keith A Member

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    Were the SP A/Tk guns M-10s?
     
  6. Sheldrake

    Sheldrake Member

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  7. Triple C

    Triple C Ace

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    The 37 mm tank destroyers were horrible! The recoil of the gun was very hard for a jeep to manage. IIRC if the crew weren't careful they were liable to break the jeep by firing the gun.
     
  8. Sheldrake

    Sheldrake Member

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    ..... if they had avoided being shot full of holes long before they could bring their peashooter in range!
     
  9. Triple C

    Triple C Ace

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    The getaway would be complicated if the jeep overturns from firing the said peashooter, resulting in a greatly irritated German armor unit. No wonder it was a reviled piece of equipment. And the 75mm mounted on halftrack was better but not by far. It also had severe limitations in traverse, and affords no improvement in lethality compared to a regular M4(75) tank.
     
  10. TD-Tommy776

    TD-Tommy776 Man of Constant Sorrow

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    I thought it would be interesting to share a few 27th Armored FA Bn references from NW Africa: Seizing the Initiative in the West:

     
  11. ShaneW

    ShaneW New Member

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    I suspect the guns of the 27th could have varied based on when they were deployed. I don't know much about this unit, but if they were part of the the first wave at Casablanca, I wouldn't have been surprised if they were initially outfitted with 75 mm on half tracks.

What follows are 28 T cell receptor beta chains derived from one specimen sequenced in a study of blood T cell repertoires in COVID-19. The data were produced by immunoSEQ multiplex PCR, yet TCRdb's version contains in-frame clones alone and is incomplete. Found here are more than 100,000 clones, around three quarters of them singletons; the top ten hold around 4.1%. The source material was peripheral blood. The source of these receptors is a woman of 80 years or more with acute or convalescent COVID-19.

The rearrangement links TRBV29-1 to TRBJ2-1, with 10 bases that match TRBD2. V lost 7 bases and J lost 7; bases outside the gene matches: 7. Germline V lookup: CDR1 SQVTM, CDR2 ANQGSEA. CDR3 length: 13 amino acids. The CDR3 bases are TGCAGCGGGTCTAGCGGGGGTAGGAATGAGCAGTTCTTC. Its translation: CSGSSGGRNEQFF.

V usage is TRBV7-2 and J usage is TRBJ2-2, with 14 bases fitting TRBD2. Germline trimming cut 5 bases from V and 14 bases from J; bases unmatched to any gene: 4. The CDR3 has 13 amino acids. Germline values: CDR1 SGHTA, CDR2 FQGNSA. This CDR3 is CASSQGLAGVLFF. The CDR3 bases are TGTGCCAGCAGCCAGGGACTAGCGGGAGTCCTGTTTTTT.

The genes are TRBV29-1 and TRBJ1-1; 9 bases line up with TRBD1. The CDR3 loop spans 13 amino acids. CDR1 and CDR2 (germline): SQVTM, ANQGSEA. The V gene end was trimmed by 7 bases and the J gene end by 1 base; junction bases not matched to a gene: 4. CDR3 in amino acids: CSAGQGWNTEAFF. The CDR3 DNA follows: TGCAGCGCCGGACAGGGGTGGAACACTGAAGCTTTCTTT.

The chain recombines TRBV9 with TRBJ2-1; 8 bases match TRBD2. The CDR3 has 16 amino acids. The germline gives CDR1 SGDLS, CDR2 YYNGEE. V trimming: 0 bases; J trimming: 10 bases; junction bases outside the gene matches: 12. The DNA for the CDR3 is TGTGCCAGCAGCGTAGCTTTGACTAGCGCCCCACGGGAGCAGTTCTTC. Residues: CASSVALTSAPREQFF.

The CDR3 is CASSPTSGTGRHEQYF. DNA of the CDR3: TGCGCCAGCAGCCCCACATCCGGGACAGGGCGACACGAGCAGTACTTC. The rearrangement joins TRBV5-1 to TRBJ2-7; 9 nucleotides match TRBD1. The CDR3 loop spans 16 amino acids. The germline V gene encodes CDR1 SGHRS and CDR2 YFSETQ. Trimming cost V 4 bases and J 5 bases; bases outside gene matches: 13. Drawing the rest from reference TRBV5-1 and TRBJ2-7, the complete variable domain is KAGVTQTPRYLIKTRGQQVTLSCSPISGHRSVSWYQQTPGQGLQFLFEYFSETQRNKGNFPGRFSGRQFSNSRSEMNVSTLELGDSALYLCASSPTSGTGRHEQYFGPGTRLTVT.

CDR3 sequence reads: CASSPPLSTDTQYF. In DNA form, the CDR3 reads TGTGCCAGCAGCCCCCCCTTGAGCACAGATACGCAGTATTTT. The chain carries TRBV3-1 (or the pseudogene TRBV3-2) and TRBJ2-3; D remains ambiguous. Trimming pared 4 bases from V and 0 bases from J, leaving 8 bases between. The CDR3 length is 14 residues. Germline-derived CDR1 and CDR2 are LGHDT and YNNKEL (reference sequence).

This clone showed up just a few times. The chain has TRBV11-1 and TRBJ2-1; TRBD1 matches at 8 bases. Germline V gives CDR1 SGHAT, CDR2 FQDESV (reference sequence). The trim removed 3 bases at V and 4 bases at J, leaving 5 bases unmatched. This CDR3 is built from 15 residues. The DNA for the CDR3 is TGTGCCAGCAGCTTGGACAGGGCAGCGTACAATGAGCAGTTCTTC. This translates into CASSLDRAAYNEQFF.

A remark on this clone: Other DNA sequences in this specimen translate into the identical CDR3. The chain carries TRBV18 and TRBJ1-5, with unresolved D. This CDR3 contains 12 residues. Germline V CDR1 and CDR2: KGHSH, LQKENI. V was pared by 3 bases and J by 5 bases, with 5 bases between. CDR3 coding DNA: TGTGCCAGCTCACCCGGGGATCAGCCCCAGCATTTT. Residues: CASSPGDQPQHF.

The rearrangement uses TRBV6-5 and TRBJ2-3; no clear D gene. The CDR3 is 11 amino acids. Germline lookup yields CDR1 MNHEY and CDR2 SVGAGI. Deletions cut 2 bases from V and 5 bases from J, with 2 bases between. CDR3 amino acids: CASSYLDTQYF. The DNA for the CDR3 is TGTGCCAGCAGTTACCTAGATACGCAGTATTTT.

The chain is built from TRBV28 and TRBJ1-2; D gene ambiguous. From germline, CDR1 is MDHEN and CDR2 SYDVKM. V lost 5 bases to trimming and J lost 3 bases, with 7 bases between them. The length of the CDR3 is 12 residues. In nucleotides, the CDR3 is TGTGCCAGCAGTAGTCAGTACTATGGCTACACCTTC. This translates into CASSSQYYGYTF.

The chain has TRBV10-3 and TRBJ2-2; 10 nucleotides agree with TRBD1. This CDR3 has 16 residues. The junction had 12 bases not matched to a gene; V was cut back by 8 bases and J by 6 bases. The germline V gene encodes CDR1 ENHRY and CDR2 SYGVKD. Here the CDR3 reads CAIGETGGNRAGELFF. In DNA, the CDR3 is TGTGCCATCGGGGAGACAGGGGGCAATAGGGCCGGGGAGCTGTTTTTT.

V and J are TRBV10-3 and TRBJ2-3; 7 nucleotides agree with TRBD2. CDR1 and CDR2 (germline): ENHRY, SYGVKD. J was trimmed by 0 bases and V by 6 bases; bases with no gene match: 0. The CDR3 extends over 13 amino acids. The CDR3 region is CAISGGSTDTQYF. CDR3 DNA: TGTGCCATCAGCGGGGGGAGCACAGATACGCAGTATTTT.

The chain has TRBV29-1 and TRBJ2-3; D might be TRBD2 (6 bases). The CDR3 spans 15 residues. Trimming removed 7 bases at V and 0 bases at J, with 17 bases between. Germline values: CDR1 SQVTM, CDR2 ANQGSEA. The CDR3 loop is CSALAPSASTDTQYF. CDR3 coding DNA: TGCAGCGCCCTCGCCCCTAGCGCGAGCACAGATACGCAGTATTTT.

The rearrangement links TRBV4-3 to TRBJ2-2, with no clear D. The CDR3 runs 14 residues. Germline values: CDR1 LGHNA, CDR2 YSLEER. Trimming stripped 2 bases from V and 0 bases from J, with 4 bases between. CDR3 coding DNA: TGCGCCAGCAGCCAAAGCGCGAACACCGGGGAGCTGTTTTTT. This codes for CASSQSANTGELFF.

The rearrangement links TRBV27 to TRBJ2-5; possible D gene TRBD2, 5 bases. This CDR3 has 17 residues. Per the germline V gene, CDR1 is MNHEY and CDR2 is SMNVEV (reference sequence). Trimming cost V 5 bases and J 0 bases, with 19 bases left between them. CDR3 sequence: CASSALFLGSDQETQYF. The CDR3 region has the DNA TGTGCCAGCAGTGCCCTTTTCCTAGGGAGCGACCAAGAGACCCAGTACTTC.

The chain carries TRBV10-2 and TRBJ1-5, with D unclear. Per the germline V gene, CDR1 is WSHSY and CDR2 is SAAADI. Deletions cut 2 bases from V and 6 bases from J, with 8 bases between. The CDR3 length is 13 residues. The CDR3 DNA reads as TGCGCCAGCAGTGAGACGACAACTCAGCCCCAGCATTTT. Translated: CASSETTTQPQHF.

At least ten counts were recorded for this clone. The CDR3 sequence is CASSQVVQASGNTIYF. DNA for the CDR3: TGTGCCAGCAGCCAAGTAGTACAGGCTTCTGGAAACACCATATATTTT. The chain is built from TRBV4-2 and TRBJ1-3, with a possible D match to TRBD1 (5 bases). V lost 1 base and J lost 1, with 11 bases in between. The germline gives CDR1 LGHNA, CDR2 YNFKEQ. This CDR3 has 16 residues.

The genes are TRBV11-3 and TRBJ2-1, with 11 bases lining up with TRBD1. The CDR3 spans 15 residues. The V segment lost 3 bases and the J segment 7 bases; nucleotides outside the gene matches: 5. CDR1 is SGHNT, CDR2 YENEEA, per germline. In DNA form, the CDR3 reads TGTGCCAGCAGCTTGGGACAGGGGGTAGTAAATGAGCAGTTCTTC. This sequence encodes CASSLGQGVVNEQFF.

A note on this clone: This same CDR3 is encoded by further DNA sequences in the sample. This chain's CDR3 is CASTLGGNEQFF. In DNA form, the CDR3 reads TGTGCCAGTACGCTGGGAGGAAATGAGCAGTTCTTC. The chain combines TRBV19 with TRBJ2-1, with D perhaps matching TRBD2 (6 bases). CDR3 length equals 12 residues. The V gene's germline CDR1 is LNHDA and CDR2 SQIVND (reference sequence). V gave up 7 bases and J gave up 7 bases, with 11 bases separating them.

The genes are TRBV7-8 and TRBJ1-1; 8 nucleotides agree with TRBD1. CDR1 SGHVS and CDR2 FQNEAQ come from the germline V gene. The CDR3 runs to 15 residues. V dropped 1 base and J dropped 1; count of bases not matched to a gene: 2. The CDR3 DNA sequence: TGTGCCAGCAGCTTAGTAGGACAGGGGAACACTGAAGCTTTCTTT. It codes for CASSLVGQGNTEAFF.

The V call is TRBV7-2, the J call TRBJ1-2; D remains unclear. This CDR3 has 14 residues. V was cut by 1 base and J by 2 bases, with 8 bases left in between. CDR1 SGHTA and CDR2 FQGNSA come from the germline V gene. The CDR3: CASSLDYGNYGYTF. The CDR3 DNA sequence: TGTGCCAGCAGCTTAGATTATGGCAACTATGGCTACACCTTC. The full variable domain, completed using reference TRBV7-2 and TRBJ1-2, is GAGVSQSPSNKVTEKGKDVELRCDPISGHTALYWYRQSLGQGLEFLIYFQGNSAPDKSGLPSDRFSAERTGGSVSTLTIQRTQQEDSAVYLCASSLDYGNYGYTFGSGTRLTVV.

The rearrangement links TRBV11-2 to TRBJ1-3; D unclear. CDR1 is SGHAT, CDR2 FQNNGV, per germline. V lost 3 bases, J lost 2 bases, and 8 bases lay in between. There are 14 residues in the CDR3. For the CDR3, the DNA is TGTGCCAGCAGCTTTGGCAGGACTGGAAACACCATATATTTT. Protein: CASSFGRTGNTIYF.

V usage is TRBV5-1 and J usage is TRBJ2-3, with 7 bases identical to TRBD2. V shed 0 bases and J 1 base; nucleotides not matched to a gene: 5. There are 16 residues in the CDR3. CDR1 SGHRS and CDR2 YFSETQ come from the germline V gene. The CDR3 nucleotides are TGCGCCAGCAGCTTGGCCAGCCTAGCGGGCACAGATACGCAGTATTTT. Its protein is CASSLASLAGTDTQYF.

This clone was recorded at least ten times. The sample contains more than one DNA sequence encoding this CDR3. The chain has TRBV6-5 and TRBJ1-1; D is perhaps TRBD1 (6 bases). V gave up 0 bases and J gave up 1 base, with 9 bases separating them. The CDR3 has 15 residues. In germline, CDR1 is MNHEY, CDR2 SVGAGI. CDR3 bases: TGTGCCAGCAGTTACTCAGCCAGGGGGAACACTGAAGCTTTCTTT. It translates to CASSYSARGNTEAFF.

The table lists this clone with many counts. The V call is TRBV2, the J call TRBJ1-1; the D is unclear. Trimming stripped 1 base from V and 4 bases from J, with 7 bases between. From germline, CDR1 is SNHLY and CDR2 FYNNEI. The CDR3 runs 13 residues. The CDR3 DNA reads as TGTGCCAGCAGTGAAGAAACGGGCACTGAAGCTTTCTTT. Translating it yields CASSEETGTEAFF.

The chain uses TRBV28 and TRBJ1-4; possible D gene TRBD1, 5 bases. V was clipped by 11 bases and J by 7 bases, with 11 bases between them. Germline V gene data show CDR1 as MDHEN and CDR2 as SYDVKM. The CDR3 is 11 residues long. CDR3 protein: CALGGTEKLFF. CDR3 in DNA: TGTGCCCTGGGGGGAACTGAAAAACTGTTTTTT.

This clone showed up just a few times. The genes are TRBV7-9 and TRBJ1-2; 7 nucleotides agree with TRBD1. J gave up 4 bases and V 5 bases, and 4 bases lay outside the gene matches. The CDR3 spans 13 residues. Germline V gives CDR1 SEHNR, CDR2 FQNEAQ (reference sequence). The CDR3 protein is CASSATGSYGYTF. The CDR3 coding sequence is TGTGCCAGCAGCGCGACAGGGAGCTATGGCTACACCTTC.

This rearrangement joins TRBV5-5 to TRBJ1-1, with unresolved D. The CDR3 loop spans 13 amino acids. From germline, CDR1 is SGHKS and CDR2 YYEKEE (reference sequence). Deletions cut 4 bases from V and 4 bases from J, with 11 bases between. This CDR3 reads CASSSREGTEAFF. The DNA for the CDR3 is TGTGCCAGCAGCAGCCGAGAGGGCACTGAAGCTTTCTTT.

I base this statement on the memoirs of Gen Donald Bennett in his book "Honor Untarnished". He was an officer of the 58th AFA Bn (later CO of the 62nd AFA Bn) and talks about training with these weapons in the Mojave Desert in 1942. He also states that he did not see the M7 105 howitzer until mid to late 1942 while at Camp A. P. Hill where he claims the 58th were issued 18 of the first 22 M7s off the assembly line. The 58th, in which my grandfather was a corporal, were deployed in the second wave at Casablanca.

    I find the reference to B battery of the 27th having 4 M7s interesting in light the numbers above and that a battery was typically 6 M7s. I would guess that these 4 M7s were the only ones in the Bn at that time and they received upgrades sometime early 1943.

    Shane
     
  12. bmac44

    bmac44 New Member

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    In my father's records was a copy of the commendation (Presidential Unit Citation) for Battery C, for the action referenced in Rick Atkinson's book:

    "Battery C, 27th Field Artillery Battalion, United States Army, is cited for outstanding performance of duty in action. At 1040 hours on 6 December 1942, the battery position near Tebourba, Tunisia, was strafed and bombed by ten Messerschmitts for ten minutes when thirty enemy tanks, supported by infantry, attacked the batter in front and flank. All the battery guns engaged in direct fire against this superior force but at 1120 hours the tanks, firing their machine guns, passed through the battery positions and over-ran the machine gun posts, then turned and again passed through all the battery positions. Shelling from the tanks eventually destroyed all the 105mm self-propelled guns of the battery which contined in action until set afire and the crews dispersed, injured or killed by machine gun fire. The last section seen in action discharged its gun point blank at a Mark IV tanks; both tank and gun fired simultaneously and each was destroyed by the other's direct hit. At this point, another battery arrived at the scene of the melee and, firing directly on the tanks, caused their withdrawal and the retirement of the enemy infantry, thus enabling the scattered remnants of Battery C to assemble. During the melee all members of the battery remained at thir posts performing assigned duties until killed, injured, or their equipment destroyed."
     
  13. RichTO90

    RichTO90 Well-Known Member

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    The 27th AFA Bn, like the other two AFA battalions of the 1st Armored Division, were equipped with the T19 105mm Howitzer Motor Carriage in North Africa, which was based on the M3 Half Track. They did not receive the M7 105mm HMC until before they landed in Italy in late 1943.